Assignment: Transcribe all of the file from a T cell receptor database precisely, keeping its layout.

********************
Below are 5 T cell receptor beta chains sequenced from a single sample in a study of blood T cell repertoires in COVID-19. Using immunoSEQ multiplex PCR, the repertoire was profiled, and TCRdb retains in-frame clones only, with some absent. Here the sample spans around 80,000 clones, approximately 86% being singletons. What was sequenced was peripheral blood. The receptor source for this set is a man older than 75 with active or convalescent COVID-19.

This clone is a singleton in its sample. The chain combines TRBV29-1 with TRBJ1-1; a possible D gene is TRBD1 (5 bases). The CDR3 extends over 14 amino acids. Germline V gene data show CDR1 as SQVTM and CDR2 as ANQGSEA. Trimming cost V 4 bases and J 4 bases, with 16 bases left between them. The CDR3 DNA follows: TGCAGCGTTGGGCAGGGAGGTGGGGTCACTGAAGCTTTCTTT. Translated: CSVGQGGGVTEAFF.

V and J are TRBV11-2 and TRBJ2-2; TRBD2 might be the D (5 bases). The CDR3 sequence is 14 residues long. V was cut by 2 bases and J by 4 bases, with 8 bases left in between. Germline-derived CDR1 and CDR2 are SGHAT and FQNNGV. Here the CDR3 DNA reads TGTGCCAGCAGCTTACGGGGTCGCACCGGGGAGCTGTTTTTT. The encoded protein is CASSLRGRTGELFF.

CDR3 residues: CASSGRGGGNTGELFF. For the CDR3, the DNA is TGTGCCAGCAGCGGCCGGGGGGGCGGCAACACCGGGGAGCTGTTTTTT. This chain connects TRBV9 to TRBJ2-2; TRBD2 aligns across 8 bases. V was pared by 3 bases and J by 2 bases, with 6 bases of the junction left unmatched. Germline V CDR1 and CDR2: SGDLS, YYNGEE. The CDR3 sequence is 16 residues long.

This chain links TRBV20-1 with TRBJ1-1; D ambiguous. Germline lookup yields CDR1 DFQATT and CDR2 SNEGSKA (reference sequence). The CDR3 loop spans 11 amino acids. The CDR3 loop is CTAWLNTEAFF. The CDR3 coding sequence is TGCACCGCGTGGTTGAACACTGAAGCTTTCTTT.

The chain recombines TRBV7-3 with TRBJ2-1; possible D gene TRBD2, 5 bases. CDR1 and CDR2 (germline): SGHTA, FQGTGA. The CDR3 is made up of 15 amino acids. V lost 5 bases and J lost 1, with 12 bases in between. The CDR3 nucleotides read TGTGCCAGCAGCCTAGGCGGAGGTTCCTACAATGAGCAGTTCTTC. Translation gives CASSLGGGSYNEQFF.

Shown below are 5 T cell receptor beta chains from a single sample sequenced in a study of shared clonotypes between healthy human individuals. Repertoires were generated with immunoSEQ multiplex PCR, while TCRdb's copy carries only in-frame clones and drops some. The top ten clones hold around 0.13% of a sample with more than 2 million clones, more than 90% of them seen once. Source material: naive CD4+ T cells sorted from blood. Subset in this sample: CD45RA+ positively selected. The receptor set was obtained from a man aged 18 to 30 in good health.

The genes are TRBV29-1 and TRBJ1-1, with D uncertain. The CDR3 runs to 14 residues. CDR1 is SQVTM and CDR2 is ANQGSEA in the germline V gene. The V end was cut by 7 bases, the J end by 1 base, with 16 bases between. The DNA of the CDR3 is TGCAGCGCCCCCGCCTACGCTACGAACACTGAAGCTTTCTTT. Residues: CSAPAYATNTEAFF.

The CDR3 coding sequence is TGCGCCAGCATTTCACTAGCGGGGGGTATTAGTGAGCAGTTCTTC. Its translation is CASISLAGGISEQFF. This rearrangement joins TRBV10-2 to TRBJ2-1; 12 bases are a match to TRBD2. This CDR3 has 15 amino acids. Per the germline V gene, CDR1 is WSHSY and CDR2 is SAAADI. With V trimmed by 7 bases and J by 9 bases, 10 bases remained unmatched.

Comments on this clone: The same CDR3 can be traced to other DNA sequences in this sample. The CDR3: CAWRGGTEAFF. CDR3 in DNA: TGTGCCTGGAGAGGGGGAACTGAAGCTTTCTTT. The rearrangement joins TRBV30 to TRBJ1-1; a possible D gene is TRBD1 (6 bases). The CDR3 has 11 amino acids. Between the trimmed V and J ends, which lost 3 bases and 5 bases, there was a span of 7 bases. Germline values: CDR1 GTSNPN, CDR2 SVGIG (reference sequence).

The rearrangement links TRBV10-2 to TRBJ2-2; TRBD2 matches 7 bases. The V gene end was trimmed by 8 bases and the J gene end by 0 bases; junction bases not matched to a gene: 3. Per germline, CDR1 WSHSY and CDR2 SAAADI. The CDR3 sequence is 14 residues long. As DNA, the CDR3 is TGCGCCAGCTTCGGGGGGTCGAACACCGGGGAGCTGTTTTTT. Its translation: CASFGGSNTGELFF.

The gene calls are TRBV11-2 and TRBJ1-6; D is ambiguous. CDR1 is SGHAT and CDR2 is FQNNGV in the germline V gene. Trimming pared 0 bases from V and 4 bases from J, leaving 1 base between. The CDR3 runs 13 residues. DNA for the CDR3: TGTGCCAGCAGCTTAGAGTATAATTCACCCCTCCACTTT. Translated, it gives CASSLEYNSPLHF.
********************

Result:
Below are 5 T cell receptor beta chains sequenced from a single sample in a study of blood T cell repertoires in COVID-19. Using immunoSEQ multiplex PCR, the repertoire was profiled, and TCRdb retains in-frame clones only, with some absent. Here the sample spans around 80,000 clones, approximately 86% being singletons. What was sequenced was peripheral blood. The receptor source for this set is a man older than 75 with active or convalescent COVID-19.

This clone is a singleton in its sample. The chain combines TRBV29-1 with TRBJ1-1; a possible D gene is TRBD1 (5 bases). The CDR3 extends over 14 amino acids. Germline V gene data show CDR1 as SQVTM and CDR2 as ANQGSEA. Trimming cost V 4 bases and J 4 bases, with 16 bases left between them. The CDR3 DNA follows: TGCAGCGTTGGGCAGGGAGGTGGGGTCACTGAAGCTTTCTTT. Translated: CSVGQGGGVTEAFF.

V and J are TRBV11-2 and TRBJ2-2; TRBD2 might be the D (5 bases). The CDR3 sequence is 14 residues long. V was cut by 2 bases and J by 4 bases, with 8 bases left in between. Germline-derived CDR1 and CDR2 are SGHAT and FQNNGV. Here the CDR3 DNA reads TGTGCCAGCAGCTTACGGGGTCGCACCGGGGAGCTGTTTTTT. The encoded protein is CASSLRGRTGELFF.

CDR3 residues: CASSGRGGGNTGELFF. For the CDR3, the DNA is TGTGCCAGCAGCGGCCGGGGGGGCGGCAACACCGGGGAGCTGTTTTTT. This chain connects TRBV9 to TRBJ2-2; TRBD2 aligns across 8 bases. V was pared by 3 bases and J by 2 bases, with 6 bases of the junction left unmatched. Germline V CDR1 and CDR2: SGDLS, YYNGEE. The CDR3 sequence is 16 residues long.

This chain links TRBV20-1 with TRBJ1-1; D ambiguous. Germline lookup yields CDR1 DFQATT and CDR2 SNEGSKA (reference sequence). The CDR3 loop spans 11 amino acids. The CDR3 loop is CTAWLNTEAFF. The CDR3 coding sequence is TGCACCGCGTGGTTGAACACTGAAGCTTTCTTT.

The chain recombines TRBV7-3 with TRBJ2-1; possible D gene TRBD2, 5 bases. CDR1 and CDR2 (germline): SGHTA, FQGTGA. The CDR3 is made up of 15 amino acids. V lost 5 bases and J lost 1, with 12 bases in between. The CDR3 nucleotides read TGTGCCAGCAGCCTAGGCGGAGGTTCCTACAATGAGCAGTTCTTC. Translation gives CASSLGGGSYNEQFF.

Shown below are 5 T cell receptor beta chains from a single sample sequenced in a study of shared clonotypes between healthy human individuals. Repertoires were generated with immunoSEQ multiplex PCR, while TCRdb's copy carries only in-frame clones and drops some. The top ten clones hold around 0.13% of a sample with more than 2 million clones, more than 90% of them seen once. Source material: naive CD4+ T cells sorted from blood. Subset in this sample: CD45RA+ positively selected. The receptor set was obtained from a man aged 18 to 30 in good health.

The genes are TRBV29-1 and TRBJ1-1, with D uncertain. The CDR3 runs to 14 residues. CDR1 is SQVTM and CDR2 is ANQGSEA in the germline V gene. The V end was cut by 7 bases, the J end by 1 base, with 16 bases between. The DNA of the CDR3 is TGCAGCGCCCCCGCCTACGCTACGAACACTGAAGCTTTCTTT. Residues: CSAPAYATNTEAFF.

The CDR3 coding sequence is TGCGCCAGCATTTCACTAGCGGGGGGTATTAGTGAGCAGTTCTTC. Its translation is CASISLAGGISEQFF. This rearrangement joins TRBV10-2 to TRBJ2-1; 12 bases are a match to TRBD2. This CDR3 has 15 amino acids. Per the germline V gene, CDR1 is WSHSY and CDR2 is SAAADI. With V trimmed by 7 bases and J by 9 bases, 10 bases remained unmatched.

Comments on this clone: The same CDR3 can be traced to other DNA sequences in this sample. The CDR3: CAWRGGTEAFF. CDR3 in DNA: TGTGCCTGGAGAGGGGGAACTGAAGCTTTCTTT. The rearrangement joins TRBV30 to TRBJ1-1; a possible D gene is TRBD1 (6 bases). The CDR3 has 11 amino acids. Between the trimmed V and J ends, which lost 3 bases and 5 bases, there was a span of 7 bases. Germline values: CDR1 GTSNPN, CDR2 SVGIG (reference sequence).

The rearrangement links TRBV10-2 to TRBJ2-2; TRBD2 matches 7 bases. The V gene end was trimmed by 8 bases and the J gene end by 0 bases; junction bases not matched to a gene: 3. Per germline, CDR1 WSHSY and CDR2 SAAADI. The CDR3 sequence is 14 residues long. As DNA, the CDR3 is TGCGCCAGCTTCGGGGGGTCGAACACCGGGGAGCTGTTTTTT. Its translation: CASFGGSNTGELFF.

The gene calls are TRBV11-2 and TRBJ1-6; D is ambiguous. CDR1 is SGHAT and CDR2 is FQNNGV in the germline V gene. Trimming pared 0 bases from V and 4 bases from J, leaving 1 base between. The CDR3 runs 13 residues. DNA for the CDR3: TGTGCCAGCAGCTTAGAGTATAATTCACCCCTCCACTTT. Translated, it gives CASSLEYNSPLHF.